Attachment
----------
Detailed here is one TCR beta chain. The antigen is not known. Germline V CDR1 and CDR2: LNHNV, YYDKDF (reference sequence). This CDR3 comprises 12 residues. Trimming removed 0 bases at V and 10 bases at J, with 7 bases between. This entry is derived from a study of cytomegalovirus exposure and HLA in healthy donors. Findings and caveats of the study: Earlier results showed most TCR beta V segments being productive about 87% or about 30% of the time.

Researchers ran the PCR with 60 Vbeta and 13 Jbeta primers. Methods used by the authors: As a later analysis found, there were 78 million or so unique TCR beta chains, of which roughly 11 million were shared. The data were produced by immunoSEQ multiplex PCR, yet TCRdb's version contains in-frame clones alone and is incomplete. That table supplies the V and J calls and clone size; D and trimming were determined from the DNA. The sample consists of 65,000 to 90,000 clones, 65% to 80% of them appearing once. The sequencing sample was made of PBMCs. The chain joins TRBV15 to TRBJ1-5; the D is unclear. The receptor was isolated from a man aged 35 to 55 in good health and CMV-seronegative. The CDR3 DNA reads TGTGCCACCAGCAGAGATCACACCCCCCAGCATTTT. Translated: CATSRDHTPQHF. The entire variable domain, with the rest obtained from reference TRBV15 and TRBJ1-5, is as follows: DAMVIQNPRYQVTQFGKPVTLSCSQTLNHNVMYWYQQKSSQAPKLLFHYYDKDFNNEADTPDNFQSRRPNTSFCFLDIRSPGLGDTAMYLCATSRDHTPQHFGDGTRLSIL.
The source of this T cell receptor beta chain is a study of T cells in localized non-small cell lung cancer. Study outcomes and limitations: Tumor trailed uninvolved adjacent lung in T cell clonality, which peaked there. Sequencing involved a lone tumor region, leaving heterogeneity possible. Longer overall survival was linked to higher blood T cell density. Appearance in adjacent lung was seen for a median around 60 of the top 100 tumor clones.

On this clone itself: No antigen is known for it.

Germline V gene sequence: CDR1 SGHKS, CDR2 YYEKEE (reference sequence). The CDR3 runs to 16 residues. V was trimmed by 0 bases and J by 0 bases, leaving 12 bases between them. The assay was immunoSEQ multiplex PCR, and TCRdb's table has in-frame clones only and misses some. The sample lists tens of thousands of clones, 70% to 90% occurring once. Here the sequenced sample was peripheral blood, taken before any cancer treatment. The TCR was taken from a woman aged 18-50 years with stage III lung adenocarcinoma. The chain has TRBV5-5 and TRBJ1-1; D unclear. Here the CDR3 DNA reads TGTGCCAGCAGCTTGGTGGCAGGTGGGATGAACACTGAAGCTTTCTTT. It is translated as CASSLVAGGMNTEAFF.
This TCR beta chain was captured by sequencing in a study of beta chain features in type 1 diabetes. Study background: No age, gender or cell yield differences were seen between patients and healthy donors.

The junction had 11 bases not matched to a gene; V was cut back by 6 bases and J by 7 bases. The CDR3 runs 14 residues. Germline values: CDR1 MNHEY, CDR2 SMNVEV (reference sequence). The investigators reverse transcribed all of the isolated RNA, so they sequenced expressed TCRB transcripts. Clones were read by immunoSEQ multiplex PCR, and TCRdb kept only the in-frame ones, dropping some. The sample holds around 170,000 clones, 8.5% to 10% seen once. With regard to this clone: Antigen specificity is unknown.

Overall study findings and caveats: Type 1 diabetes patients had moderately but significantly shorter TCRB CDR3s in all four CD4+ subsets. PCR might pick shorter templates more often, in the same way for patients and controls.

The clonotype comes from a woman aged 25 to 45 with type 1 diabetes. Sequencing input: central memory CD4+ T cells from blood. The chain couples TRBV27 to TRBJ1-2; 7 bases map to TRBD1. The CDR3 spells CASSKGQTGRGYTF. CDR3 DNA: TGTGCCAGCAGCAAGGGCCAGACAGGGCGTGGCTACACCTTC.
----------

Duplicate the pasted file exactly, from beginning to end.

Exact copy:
Detailed here is one TCR beta chain. The antigen is not known. Germline V CDR1 and CDR2: LNHNV, YYDKDF (reference sequence). This CDR3 comprises 12 residues. Trimming removed 0 bases at V and 10 bases at J, with 7 bases between. This entry is derived from a study of cytomegalovirus exposure and HLA in healthy donors. Findings and caveats of the study: Earlier results showed most TCR beta V segments being productive about 87% or about 30% of the time.

Researchers ran the PCR with 60 Vbeta and 13 Jbeta primers. Methods used by the authors: As a later analysis found, there were 78 million or so unique TCR beta chains, of which roughly 11 million were shared. The data were produced by immunoSEQ multiplex PCR, yet TCRdb's version contains in-frame clones alone and is incomplete. That table supplies the V and J calls and clone size; D and trimming were determined from the DNA. The sample consists of 65,000 to 90,000 clones, 65% to 80% of them appearing once. The sequencing sample was made of PBMCs. The chain joins TRBV15 to TRBJ1-5; the D is unclear. The receptor was isolated from a man aged 35 to 55 in good health and CMV-seronegative. The CDR3 DNA reads TGTGCCACCAGCAGAGATCACACCCCCCAGCATTTT. Translated: CATSRDHTPQHF. The entire variable domain, with the rest obtained from reference TRBV15 and TRBJ1-5, is as follows: DAMVIQNPRYQVTQFGKPVTLSCSQTLNHNVMYWYQQKSSQAPKLLFHYYDKDFNNEADTPDNFQSRRPNTSFCFLDIRSPGLGDTAMYLCATSRDHTPQHFGDGTRLSIL.
The source of this T cell receptor beta chain is a study of T cells in localized non-small cell lung cancer. Study outcomes and limitations: Tumor trailed uninvolved adjacent lung in T cell clonality, which peaked there. Sequencing involved a lone tumor region, leaving heterogeneity possible. Longer overall survival was linked to higher blood T cell density. Appearance in adjacent lung was seen for a median around 60 of the top 100 tumor clones.

On this clone itself: No antigen is known for it.

Germline V gene sequence: CDR1 SGHKS, CDR2 YYEKEE (reference sequence). The CDR3 runs to 16 residues. V was trimmed by 0 bases and J by 0 bases, leaving 12 bases between them. The assay was immunoSEQ multiplex PCR, and TCRdb's table has in-frame clones only and misses some. The sample lists tens of thousands of clones, 70% to 90% occurring once. Here the sequenced sample was peripheral blood, taken before any cancer treatment. The TCR was taken from a woman aged 18-50 years with stage III lung adenocarcinoma. The chain has TRBV5-5 and TRBJ1-1; D unclear. Here the CDR3 DNA reads TGTGCCAGCAGCTTGGTGGCAGGTGGGATGAACACTGAAGCTTTCTTT. It is translated as CASSLVAGGMNTEAFF.
This TCR beta chain was captured by sequencing in a study of beta chain features in type 1 diabetes. Study background: No age, gender or cell yield differences were seen between patients and healthy donors.

The junction had 11 bases not matched to a gene; V was cut back by 6 bases and J by 7 bases. The CDR3 runs 14 residues. Germline values: CDR1 MNHEY, CDR2 SMNVEV (reference sequence). The investigators reverse transcribed all of the isolated RNA, so they sequenced expressed TCRB transcripts. Clones were read by immunoSEQ multiplex PCR, and TCRdb kept only the in-frame ones, dropping some. The sample holds around 170,000 clones, 8.5% to 10% seen once. With regard to this clone: Antigen specificity is unknown.

Overall study findings and caveats: Type 1 diabetes patients had moderately but significantly shorter TCRB CDR3s in all four CD4+ subsets. PCR might pick shorter templates more often, in the same way for patients and controls.

The clonotype comes from a woman aged 25 to 45 with type 1 diabetes. Sequencing input: central memory CD4+ T cells from blood. The chain couples TRBV27 to TRBJ1-2; 7 bases map to TRBD1. The CDR3 spells CASSKGQTGRGYTF. CDR3 DNA: TGTGCCAGCAGCAAGGGCCAGACAGGGCGTGGCTACACCTTC.